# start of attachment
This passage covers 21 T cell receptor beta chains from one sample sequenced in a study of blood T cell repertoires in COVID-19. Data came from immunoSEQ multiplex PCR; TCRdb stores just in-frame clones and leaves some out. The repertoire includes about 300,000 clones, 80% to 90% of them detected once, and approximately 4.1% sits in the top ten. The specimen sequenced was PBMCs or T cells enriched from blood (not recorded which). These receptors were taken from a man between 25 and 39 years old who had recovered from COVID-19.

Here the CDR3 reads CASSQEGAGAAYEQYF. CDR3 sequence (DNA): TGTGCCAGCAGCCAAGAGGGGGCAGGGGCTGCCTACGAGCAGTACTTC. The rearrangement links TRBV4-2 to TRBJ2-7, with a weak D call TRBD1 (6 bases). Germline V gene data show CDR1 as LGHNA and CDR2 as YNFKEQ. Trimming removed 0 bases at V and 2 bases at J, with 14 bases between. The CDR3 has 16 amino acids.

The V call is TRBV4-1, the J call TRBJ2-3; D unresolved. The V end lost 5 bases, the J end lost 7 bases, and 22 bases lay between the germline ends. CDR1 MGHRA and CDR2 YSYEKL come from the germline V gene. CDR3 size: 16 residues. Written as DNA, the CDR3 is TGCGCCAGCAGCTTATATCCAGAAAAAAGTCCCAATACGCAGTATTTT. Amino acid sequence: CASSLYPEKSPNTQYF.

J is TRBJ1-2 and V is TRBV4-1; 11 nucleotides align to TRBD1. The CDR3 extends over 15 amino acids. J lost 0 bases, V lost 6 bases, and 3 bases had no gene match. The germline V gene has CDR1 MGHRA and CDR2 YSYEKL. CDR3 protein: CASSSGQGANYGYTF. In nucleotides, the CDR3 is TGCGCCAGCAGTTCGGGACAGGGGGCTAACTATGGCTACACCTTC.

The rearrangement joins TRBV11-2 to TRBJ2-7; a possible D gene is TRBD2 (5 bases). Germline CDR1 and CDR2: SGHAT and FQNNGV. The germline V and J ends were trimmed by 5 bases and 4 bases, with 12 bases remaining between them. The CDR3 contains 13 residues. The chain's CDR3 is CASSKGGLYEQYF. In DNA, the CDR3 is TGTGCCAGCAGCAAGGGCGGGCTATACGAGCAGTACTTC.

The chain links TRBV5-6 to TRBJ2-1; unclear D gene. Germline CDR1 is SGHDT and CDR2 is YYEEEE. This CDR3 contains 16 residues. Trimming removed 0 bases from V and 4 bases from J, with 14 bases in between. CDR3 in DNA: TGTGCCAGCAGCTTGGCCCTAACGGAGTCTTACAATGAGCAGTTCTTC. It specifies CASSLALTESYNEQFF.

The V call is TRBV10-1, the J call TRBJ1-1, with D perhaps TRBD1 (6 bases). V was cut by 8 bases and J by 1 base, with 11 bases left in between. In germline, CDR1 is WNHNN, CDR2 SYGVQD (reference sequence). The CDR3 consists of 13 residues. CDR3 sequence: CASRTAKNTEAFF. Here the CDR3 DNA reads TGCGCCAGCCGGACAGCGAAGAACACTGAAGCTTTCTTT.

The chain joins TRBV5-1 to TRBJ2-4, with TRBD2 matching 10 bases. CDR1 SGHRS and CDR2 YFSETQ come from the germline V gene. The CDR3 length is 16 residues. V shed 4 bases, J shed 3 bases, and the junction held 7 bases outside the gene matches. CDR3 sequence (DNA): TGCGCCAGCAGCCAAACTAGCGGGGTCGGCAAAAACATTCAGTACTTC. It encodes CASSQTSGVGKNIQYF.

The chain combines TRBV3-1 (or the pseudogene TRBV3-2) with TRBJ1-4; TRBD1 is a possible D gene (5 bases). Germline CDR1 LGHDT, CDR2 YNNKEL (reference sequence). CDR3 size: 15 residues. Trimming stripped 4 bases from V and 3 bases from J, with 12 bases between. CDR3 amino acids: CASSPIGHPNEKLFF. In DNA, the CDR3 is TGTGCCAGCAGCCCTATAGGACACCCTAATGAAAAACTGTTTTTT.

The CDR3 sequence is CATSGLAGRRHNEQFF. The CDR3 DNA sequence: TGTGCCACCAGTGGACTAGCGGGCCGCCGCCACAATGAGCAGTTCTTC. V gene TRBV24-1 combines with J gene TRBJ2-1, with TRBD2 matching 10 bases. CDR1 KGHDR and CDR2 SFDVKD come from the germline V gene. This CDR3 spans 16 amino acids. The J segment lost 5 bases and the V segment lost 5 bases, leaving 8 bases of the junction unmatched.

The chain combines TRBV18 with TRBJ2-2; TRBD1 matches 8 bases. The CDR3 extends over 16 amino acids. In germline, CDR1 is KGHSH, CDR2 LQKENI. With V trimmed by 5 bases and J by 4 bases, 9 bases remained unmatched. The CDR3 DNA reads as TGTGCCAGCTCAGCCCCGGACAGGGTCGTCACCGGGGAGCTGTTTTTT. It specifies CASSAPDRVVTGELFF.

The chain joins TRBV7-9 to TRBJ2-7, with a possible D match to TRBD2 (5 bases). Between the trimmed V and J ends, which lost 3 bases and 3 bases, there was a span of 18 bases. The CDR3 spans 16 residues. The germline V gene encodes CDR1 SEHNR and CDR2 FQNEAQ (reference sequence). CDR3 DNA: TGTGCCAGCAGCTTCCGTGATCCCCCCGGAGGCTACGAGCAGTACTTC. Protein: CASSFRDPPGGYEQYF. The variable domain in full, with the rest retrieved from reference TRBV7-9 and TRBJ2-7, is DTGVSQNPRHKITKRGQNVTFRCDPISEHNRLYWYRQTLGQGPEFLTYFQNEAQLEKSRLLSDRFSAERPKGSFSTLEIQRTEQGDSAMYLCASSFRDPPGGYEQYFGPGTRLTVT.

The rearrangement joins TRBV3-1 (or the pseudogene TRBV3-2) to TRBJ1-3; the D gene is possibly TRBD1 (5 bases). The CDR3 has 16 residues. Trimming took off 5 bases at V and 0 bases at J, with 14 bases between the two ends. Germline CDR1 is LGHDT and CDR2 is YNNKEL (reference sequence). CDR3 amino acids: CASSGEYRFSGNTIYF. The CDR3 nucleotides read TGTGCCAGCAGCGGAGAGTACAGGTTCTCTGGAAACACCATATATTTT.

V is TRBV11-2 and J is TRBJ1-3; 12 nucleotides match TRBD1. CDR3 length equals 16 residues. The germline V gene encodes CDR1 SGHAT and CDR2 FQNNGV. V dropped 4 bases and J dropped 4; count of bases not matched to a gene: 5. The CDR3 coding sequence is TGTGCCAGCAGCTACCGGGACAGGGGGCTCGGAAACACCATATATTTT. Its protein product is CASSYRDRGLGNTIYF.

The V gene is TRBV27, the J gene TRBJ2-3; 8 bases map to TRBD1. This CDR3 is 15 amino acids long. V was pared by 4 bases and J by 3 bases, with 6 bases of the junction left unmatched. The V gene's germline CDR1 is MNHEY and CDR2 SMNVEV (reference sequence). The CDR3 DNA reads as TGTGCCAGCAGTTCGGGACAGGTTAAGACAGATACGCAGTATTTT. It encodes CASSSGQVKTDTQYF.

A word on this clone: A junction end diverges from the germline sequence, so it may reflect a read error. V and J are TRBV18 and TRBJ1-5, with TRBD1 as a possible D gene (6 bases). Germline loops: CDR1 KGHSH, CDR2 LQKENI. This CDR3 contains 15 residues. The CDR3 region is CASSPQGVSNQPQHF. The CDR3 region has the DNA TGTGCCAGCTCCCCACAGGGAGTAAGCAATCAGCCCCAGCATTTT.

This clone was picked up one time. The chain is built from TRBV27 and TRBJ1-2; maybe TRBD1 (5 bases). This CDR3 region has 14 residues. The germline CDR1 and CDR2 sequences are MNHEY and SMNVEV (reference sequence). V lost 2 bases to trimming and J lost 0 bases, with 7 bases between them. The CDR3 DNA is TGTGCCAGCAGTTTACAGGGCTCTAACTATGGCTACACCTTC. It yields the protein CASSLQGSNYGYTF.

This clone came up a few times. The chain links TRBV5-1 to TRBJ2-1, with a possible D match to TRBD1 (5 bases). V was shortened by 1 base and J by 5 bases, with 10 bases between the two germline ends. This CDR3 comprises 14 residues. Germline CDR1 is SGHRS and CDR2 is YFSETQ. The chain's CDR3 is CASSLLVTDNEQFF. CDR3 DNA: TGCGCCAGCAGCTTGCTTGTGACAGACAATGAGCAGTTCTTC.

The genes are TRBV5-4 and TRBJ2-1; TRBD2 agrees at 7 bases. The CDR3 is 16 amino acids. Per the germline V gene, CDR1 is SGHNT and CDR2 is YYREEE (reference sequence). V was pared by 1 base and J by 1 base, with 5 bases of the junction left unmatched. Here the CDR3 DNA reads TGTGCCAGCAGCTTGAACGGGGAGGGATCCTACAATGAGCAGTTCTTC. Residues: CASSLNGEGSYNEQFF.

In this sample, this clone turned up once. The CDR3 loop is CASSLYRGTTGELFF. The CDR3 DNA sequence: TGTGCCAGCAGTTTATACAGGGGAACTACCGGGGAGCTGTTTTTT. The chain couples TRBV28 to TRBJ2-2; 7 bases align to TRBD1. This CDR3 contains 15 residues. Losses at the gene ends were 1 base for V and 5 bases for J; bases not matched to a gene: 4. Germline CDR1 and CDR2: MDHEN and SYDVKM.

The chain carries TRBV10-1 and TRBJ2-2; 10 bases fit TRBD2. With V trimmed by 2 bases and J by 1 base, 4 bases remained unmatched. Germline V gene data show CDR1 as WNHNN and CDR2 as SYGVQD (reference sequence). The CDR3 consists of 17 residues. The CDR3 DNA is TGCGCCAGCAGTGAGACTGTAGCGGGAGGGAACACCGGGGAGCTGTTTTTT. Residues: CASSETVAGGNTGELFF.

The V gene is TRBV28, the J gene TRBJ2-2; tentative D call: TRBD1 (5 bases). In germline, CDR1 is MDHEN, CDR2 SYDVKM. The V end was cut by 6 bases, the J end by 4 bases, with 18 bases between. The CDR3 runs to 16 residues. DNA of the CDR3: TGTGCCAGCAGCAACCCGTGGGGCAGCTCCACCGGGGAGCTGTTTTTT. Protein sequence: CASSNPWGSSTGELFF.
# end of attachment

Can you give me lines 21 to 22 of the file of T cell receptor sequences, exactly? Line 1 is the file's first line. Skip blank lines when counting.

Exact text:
The chain carries TRBV10-1 and TRBJ2-2; 10 bases fit TRBD2. With V trimmed by 2 bases and J by 1 base, 4 bases remained unmatched. Germline V gene data show CDR1 as WNHNN and CDR2 as SYGVQD (reference sequence). The CDR3 consists of 17 residues. The CDR3 DNA is TGCGCCAGCAGTGAGACTGTAGCGGGAGGGAACACCGGGGAGCTGTTTTTT. Residues: CASSETVAGGNTGELFF.

The V gene is TRBV28, the J gene TRBJ2-2; tentative D call: TRBD1 (5 bases). In germline, CDR1 is MDHEN, CDR2 SYDVKM. The V end was cut by 6 bases, the J end by 4 bases, with 18 bases between. The CDR3 runs to 16 residues. DNA of the CDR3: TGTGCCAGCAGCAACCCGTGGGGCAGCTCCACCGGGGAGCTGTTTTTT. Protein sequence: CASSNPWGSSTGELFF.